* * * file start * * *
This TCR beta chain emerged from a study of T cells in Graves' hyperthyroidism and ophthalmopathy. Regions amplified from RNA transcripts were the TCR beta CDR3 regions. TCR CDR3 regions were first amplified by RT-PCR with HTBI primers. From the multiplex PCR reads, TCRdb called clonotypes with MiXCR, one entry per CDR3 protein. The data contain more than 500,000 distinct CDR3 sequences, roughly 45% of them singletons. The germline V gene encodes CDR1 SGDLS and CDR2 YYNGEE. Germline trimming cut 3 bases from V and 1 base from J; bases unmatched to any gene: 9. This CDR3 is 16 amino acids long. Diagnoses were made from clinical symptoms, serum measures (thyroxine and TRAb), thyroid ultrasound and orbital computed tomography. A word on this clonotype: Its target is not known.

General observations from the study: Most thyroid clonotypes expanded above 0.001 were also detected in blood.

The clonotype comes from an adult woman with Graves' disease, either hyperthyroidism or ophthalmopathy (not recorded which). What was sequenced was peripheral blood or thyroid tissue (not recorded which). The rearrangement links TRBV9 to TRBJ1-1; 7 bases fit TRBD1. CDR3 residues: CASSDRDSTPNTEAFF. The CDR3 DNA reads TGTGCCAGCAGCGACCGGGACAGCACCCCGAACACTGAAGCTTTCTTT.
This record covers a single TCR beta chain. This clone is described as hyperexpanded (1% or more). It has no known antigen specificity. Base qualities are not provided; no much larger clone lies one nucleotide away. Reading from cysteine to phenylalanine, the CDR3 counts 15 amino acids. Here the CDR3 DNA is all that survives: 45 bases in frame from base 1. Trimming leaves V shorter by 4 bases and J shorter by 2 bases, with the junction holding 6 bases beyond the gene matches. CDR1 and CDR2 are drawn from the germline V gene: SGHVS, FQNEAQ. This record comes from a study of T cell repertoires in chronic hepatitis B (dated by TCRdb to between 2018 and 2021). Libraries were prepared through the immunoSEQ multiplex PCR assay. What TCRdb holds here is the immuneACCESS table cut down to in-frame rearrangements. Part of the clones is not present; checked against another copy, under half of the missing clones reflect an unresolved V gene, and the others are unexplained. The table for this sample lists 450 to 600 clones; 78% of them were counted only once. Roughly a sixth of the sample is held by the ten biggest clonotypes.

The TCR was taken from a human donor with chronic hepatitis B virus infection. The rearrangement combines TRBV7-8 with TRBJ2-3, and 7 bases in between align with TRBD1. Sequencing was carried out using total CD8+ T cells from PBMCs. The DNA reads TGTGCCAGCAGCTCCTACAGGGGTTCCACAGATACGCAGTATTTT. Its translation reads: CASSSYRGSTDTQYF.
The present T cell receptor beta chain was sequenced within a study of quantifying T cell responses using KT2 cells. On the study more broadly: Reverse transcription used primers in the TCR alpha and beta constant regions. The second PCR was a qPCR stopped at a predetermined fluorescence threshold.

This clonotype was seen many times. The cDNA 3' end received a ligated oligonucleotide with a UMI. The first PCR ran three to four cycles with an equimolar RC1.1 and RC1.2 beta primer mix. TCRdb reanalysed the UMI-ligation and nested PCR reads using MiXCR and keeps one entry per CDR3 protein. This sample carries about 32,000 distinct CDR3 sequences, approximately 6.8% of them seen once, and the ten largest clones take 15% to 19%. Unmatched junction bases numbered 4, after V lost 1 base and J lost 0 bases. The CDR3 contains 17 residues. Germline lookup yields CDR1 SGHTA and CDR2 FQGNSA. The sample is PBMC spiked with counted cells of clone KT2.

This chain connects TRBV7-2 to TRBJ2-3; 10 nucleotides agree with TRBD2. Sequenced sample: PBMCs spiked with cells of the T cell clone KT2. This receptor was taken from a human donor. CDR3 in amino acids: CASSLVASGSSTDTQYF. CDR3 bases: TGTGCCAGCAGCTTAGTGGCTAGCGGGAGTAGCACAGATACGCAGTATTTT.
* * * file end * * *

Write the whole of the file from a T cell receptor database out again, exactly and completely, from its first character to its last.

This TCR beta chain emerged from a study of T cells in Graves' hyperthyroidism and ophthalmopathy. Regions amplified from RNA transcripts were the TCR beta CDR3 regions. TCR CDR3 regions were first amplified by RT-PCR with HTBI primers. From the multiplex PCR reads, TCRdb called clonotypes with MiXCR, one entry per CDR3 protein. The data contain more than 500,000 distinct CDR3 sequences, roughly 45% of them singletons. The germline V gene encodes CDR1 SGDLS and CDR2 YYNGEE. Germline trimming cut 3 bases from V and 1 base from J; bases unmatched to any gene: 9. This CDR3 is 16 amino acids long. Diagnoses were made from clinical symptoms, serum measures (thyroxine and TRAb), thyroid ultrasound and orbital computed tomography. A word on this clonotype: Its target is not known.

General observations from the study: Most thyroid clonotypes expanded above 0.001 were also detected in blood.

The clonotype comes from an adult woman with Graves' disease, either hyperthyroidism or ophthalmopathy (not recorded which). What was sequenced was peripheral blood or thyroid tissue (not recorded which). The rearrangement links TRBV9 to TRBJ1-1; 7 bases fit TRBD1. CDR3 residues: CASSDRDSTPNTEAFF. The CDR3 DNA reads TGTGCCAGCAGCGACCGGGACAGCACCCCGAACACTGAAGCTTTCTTT.
This record covers a single TCR beta chain. This clone is described as hyperexpanded (1% or more). It has no known antigen specificity. Base qualities are not provided; no much larger clone lies one nucleotide away. Reading from cysteine to phenylalanine, the CDR3 counts 15 amino acids. Here the CDR3 DNA is all that survives: 45 bases in frame from base 1. Trimming leaves V shorter by 4 bases and J shorter by 2 bases, with the junction holding 6 bases beyond the gene matches. CDR1 and CDR2 are drawn from the germline V gene: SGHVS, FQNEAQ. This record comes from a study of T cell repertoires in chronic hepatitis B (dated by TCRdb to between 2018 and 2021). Libraries were prepared through the immunoSEQ multiplex PCR assay. What TCRdb holds here is the immuneACCESS table cut down to in-frame rearrangements. Part of the clones is not present; checked against another copy, under half of the missing clones reflect an unresolved V gene, and the others are unexplained. The table for this sample lists 450 to 600 clones; 78% of them were counted only once. Roughly a sixth of the sample is held by the ten biggest clonotypes.

The TCR was taken from a human donor with chronic hepatitis B virus infection. The rearrangement combines TRBV7-8 with TRBJ2-3, and 7 bases in between align with TRBD1. Sequencing was carried out using total CD8+ T cells from PBMCs. The DNA reads TGTGCCAGCAGCTCCTACAGGGGTTCCACAGATACGCAGTATTTT. Its translation reads: CASSSYRGSTDTQYF.
The present T cell receptor beta chain was sequenced within a study of quantifying T cell responses using KT2 cells. On the study more broadly: Reverse transcription used primers in the TCR alpha and beta constant regions. The second PCR was a qPCR stopped at a predetermined fluorescence threshold.

This clonotype was seen many times. The cDNA 3' end received a ligated oligonucleotide with a UMI. The first PCR ran three to four cycles with an equimolar RC1.1 and RC1.2 beta primer mix. TCRdb reanalysed the UMI-ligation and nested PCR reads using MiXCR and keeps one entry per CDR3 protein. This sample carries about 32,000 distinct CDR3 sequences, approximately 6.8% of them seen once, and the ten largest clones take 15% to 19%. Unmatched junction bases numbered 4, after V lost 1 base and J lost 0 bases. The CDR3 contains 17 residues. Germline lookup yields CDR1 SGHTA and CDR2 FQGNSA. The sample is PBMC spiked with counted cells of clone KT2.

This chain connects TRBV7-2 to TRBJ2-3; 10 nucleotides agree with TRBD2. Sequenced sample: PBMCs spiked with cells of the T cell clone KT2. This receptor was taken from a human donor. CDR3 in amino acids: CASSLVASGSSTDTQYF. CDR3 bases: TGTGCCAGCAGCTTAGTGGCTAGCGGGAGTAGCACAGATACGCAGTATTTT.